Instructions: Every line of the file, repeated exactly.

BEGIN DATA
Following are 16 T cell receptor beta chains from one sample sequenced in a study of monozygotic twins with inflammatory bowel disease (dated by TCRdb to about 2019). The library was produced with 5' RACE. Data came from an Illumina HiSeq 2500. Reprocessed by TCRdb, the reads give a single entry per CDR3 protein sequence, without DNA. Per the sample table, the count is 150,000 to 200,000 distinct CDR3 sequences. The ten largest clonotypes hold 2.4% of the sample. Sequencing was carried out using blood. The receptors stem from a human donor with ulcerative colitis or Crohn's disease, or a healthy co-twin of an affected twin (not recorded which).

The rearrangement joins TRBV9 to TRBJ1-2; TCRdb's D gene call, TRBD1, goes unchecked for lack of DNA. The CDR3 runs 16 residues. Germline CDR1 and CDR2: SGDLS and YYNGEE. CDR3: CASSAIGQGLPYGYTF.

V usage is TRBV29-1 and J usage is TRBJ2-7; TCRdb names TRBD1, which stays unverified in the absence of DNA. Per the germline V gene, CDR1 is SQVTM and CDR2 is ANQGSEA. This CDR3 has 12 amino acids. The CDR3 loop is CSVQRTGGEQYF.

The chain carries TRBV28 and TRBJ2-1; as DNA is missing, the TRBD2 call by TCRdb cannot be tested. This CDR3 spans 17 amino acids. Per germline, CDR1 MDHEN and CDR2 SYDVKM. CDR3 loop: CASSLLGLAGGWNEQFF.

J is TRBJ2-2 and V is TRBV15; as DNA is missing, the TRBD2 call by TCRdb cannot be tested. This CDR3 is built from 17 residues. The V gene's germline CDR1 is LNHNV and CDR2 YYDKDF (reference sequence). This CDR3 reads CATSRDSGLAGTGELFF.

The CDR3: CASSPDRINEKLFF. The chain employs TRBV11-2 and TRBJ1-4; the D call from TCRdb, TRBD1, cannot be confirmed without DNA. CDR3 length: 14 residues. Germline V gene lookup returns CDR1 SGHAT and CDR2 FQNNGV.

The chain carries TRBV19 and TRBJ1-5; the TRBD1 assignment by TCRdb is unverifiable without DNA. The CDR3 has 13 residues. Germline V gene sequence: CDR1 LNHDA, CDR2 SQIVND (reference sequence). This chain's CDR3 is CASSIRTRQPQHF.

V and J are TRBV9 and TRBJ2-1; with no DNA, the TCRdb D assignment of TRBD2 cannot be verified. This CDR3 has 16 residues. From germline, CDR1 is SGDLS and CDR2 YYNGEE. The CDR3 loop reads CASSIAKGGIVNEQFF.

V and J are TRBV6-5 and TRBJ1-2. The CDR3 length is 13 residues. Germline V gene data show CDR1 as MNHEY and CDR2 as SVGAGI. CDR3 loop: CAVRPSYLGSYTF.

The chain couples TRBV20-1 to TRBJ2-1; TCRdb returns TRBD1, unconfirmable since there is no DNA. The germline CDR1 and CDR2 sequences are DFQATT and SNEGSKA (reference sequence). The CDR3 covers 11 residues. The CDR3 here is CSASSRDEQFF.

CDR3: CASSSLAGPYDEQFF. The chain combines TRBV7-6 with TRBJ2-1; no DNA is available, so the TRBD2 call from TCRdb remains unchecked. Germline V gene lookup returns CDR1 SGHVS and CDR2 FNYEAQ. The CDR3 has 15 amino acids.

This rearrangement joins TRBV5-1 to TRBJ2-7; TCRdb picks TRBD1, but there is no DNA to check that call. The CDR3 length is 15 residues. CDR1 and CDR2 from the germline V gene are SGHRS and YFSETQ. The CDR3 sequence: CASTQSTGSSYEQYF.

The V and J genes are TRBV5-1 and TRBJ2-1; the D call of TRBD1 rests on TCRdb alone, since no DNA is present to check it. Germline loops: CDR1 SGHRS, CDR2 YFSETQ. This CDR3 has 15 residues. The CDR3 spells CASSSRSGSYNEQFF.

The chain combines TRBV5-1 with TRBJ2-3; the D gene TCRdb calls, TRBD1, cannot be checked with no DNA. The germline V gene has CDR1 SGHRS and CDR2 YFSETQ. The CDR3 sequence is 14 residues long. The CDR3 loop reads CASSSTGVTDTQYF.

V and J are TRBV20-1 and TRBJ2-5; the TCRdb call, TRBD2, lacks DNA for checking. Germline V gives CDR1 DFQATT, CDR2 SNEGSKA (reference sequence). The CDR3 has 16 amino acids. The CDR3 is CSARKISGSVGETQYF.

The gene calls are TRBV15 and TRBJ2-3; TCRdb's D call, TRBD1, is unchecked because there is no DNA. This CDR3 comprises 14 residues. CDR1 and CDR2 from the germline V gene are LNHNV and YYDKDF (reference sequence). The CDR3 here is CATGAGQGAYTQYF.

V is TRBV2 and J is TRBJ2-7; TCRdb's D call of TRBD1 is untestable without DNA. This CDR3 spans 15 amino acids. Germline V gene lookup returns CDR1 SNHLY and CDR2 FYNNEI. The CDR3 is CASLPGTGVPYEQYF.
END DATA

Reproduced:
Following are 16 T cell receptor beta chains from one sample sequenced in a study of monozygotic twins with inflammatory bowel disease (dated by TCRdb to about 2019). The library was produced with 5' RACE. Data came from an Illumina HiSeq 2500. Reprocessed by TCRdb, the reads give a single entry per CDR3 protein sequence, without DNA. Per the sample table, the count is 150,000 to 200,000 distinct CDR3 sequences. The ten largest clonotypes hold 2.4% of the sample. Sequencing was carried out using blood. The receptors stem from a human donor with ulcerative colitis or Crohn's disease, or a healthy co-twin of an affected twin (not recorded which).

The rearrangement joins TRBV9 to TRBJ1-2; TCRdb's D gene call, TRBD1, goes unchecked for lack of DNA. The CDR3 runs 16 residues. Germline CDR1 and CDR2: SGDLS and YYNGEE. CDR3: CASSAIGQGLPYGYTF.

V usage is TRBV29-1 and J usage is TRBJ2-7; TCRdb names TRBD1, which stays unverified in the absence of DNA. Per the germline V gene, CDR1 is SQVTM and CDR2 is ANQGSEA. This CDR3 has 12 amino acids. The CDR3 loop is CSVQRTGGEQYF.

The chain carries TRBV28 and TRBJ2-1; as DNA is missing, the TRBD2 call by TCRdb cannot be tested. This CDR3 spans 17 amino acids. Per germline, CDR1 MDHEN and CDR2 SYDVKM. CDR3 loop: CASSLLGLAGGWNEQFF.

J is TRBJ2-2 and V is TRBV15; as DNA is missing, the TRBD2 call by TCRdb cannot be tested. This CDR3 is built from 17 residues. The V gene's germline CDR1 is LNHNV and CDR2 YYDKDF (reference sequence). This CDR3 reads CATSRDSGLAGTGELFF.

The CDR3: CASSPDRINEKLFF. The chain employs TRBV11-2 and TRBJ1-4; the D call from TCRdb, TRBD1, cannot be confirmed without DNA. CDR3 length: 14 residues. Germline V gene lookup returns CDR1 SGHAT and CDR2 FQNNGV.

The chain carries TRBV19 and TRBJ1-5; the TRBD1 assignment by TCRdb is unverifiable without DNA. The CDR3 has 13 residues. Germline V gene sequence: CDR1 LNHDA, CDR2 SQIVND (reference sequence). This chain's CDR3 is CASSIRTRQPQHF.

V and J are TRBV9 and TRBJ2-1; with no DNA, the TCRdb D assignment of TRBD2 cannot be verified. This CDR3 has 16 residues. From germline, CDR1 is SGDLS and CDR2 YYNGEE. The CDR3 loop reads CASSIAKGGIVNEQFF.

V and J are TRBV6-5 and TRBJ1-2. The CDR3 length is 13 residues. Germline V gene data show CDR1 as MNHEY and CDR2 as SVGAGI. CDR3 loop: CAVRPSYLGSYTF.

The chain couples TRBV20-1 to TRBJ2-1; TCRdb returns TRBD1, unconfirmable since there is no DNA. The germline CDR1 and CDR2 sequences are DFQATT and SNEGSKA (reference sequence). The CDR3 covers 11 residues. The CDR3 here is CSASSRDEQFF.

CDR3: CASSSLAGPYDEQFF. The chain combines TRBV7-6 with TRBJ2-1; no DNA is available, so the TRBD2 call from TCRdb remains unchecked. Germline V gene lookup returns CDR1 SGHVS and CDR2 FNYEAQ. The CDR3 has 15 amino acids.

This rearrangement joins TRBV5-1 to TRBJ2-7; TCRdb picks TRBD1, but there is no DNA to check that call. The CDR3 length is 15 residues. CDR1 and CDR2 from the germline V gene are SGHRS and YFSETQ. The CDR3 sequence: CASTQSTGSSYEQYF.

The V and J genes are TRBV5-1 and TRBJ2-1; the D call of TRBD1 rests on TCRdb alone, since no DNA is present to check it. Germline loops: CDR1 SGHRS, CDR2 YFSETQ. This CDR3 has 15 residues. The CDR3 spells CASSSRSGSYNEQFF.

The chain combines TRBV5-1 with TRBJ2-3; the D gene TCRdb calls, TRBD1, cannot be checked with no DNA. The germline V gene has CDR1 SGHRS and CDR2 YFSETQ. The CDR3 sequence is 14 residues long. The CDR3 loop reads CASSSTGVTDTQYF.

V and J are TRBV20-1 and TRBJ2-5; the TCRdb call, TRBD2, lacks DNA for checking. Germline V gives CDR1 DFQATT, CDR2 SNEGSKA (reference sequence). The CDR3 has 16 amino acids. The CDR3 is CSARKISGSVGETQYF.

The gene calls are TRBV15 and TRBJ2-3; TCRdb's D call, TRBD1, is unchecked because there is no DNA. This CDR3 comprises 14 residues. CDR1 and CDR2 from the germline V gene are LNHNV and YYDKDF (reference sequence). The CDR3 here is CATGAGQGAYTQYF.

V is TRBV2 and J is TRBJ2-7; TCRdb's D call of TRBD1 is untestable without DNA. This CDR3 spans 15 amino acids. Germline V gene lookup returns CDR1 SNHLY and CDR2 FYNNEI. The CDR3 is CASLPGTGVPYEQYF.